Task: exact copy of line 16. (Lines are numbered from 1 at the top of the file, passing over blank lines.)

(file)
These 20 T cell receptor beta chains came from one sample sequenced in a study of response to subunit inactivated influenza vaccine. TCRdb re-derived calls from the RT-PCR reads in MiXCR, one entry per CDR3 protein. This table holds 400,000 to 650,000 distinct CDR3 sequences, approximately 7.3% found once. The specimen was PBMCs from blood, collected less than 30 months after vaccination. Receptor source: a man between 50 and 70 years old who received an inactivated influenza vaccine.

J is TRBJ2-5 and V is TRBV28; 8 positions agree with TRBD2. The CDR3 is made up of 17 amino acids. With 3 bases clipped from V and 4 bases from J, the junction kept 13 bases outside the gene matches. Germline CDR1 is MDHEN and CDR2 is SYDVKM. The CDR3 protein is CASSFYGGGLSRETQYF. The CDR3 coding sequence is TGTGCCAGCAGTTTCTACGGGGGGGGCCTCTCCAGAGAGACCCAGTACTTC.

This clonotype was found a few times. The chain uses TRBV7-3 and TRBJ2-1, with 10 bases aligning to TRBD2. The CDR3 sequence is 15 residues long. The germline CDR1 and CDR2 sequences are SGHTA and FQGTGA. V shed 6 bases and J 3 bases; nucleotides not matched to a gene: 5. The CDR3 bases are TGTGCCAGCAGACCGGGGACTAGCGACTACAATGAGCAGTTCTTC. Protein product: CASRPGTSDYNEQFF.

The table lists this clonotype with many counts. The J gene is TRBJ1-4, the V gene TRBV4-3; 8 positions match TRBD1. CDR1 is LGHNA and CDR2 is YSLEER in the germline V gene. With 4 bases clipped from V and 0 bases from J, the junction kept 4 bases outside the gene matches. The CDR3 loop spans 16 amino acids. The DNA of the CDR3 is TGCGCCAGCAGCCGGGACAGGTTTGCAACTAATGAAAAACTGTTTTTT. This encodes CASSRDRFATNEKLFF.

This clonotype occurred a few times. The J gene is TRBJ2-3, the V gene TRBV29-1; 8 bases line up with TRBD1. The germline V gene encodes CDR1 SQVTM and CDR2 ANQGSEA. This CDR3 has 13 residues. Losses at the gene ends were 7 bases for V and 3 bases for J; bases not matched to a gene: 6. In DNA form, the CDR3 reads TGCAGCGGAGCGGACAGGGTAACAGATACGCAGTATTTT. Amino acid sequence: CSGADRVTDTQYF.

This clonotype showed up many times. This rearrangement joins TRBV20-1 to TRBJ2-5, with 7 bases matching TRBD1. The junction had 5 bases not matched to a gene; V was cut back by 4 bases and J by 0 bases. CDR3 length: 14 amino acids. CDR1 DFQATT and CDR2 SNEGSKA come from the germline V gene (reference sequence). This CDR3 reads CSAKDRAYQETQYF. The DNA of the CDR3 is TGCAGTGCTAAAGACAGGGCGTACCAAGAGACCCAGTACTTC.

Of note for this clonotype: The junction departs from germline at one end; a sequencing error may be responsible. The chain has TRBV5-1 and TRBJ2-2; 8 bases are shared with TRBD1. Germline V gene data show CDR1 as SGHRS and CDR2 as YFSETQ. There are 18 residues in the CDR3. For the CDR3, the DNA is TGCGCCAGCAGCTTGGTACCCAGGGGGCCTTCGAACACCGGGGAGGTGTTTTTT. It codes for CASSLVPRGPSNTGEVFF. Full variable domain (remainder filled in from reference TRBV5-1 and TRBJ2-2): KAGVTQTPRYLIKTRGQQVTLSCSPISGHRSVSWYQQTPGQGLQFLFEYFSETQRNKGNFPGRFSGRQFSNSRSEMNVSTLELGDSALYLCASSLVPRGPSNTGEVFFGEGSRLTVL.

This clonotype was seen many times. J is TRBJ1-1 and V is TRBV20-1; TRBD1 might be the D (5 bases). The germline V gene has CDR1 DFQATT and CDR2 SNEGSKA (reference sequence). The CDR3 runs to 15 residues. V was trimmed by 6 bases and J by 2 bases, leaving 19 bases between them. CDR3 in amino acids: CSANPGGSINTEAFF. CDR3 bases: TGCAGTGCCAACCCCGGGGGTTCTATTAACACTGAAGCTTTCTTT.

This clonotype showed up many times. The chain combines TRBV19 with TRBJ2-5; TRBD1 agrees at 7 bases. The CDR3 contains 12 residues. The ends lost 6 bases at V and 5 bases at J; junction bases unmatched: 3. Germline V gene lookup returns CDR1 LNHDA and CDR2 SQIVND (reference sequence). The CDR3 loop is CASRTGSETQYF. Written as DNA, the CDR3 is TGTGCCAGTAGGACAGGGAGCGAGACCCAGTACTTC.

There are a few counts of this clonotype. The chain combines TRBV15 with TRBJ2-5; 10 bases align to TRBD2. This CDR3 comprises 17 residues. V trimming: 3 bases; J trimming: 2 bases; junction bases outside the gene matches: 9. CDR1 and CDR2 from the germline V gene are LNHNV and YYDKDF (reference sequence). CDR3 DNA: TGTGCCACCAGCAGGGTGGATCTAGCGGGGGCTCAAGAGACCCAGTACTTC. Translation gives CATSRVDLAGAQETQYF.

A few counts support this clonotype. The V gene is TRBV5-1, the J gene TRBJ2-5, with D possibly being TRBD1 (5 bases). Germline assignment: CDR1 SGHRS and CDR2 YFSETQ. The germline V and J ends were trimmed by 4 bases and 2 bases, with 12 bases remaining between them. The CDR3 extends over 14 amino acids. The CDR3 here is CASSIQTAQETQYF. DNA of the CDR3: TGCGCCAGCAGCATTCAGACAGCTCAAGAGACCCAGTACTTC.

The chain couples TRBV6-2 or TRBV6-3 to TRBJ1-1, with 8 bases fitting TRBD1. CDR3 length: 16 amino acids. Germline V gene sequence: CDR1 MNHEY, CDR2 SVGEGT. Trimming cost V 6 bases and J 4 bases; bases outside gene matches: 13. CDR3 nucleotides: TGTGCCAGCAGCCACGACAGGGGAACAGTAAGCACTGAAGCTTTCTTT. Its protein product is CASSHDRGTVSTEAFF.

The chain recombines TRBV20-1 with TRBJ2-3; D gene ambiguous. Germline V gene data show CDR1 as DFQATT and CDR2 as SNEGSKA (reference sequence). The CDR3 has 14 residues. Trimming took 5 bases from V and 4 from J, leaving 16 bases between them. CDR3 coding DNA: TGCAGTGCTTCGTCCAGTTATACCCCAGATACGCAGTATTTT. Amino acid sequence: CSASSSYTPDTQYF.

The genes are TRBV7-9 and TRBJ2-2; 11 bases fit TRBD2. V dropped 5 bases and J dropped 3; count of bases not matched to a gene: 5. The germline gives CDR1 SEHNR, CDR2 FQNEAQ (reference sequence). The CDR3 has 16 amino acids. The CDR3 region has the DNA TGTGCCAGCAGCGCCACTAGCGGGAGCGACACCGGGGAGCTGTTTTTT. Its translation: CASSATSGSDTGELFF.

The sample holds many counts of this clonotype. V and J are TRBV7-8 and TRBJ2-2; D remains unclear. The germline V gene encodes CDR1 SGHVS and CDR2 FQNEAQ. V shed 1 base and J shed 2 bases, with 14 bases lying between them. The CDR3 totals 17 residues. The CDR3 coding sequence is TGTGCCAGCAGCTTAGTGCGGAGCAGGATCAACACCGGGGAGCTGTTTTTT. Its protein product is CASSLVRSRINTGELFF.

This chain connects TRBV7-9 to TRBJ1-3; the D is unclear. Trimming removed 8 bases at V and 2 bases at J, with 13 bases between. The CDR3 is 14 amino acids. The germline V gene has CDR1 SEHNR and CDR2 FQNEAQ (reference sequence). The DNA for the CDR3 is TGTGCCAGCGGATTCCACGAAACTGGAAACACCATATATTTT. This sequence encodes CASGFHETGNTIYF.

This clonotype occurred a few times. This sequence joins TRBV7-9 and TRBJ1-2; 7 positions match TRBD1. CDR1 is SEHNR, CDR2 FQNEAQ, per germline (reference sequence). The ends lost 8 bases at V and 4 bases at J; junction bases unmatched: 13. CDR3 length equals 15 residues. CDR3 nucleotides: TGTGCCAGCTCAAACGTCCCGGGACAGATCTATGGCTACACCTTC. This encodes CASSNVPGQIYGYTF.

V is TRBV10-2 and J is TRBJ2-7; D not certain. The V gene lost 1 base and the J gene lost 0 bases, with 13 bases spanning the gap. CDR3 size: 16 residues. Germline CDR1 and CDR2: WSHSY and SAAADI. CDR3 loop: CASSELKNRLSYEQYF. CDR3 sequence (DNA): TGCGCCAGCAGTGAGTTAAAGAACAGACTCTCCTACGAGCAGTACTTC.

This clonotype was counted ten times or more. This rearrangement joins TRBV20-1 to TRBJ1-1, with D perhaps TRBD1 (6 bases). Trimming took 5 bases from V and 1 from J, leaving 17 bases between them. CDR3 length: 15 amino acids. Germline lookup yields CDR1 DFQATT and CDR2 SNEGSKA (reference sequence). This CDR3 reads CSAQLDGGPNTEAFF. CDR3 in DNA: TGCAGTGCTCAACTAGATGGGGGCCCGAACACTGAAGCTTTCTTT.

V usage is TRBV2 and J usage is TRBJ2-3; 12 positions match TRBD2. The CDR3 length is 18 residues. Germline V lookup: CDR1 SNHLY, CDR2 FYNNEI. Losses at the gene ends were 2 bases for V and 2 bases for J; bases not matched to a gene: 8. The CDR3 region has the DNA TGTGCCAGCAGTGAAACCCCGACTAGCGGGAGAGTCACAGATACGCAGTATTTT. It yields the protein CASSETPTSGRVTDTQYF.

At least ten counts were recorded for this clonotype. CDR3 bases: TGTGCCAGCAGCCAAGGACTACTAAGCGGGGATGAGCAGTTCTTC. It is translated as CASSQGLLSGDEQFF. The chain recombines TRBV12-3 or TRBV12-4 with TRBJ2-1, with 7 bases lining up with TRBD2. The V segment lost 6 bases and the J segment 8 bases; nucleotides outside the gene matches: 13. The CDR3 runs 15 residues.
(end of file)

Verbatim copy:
This chain connects TRBV7-9 to TRBJ1-3; the D is unclear. Trimming removed 8 bases at V and 2 bases at J, with 13 bases between. The CDR3 is 14 amino acids. The germline V gene has CDR1 SEHNR and CDR2 FQNEAQ (reference sequence). The DNA for the CDR3 is TGTGCCAGCGGATTCCACGAAACTGGAAACACCATATATTTT. This sequence encodes CASGFHETGNTIYF.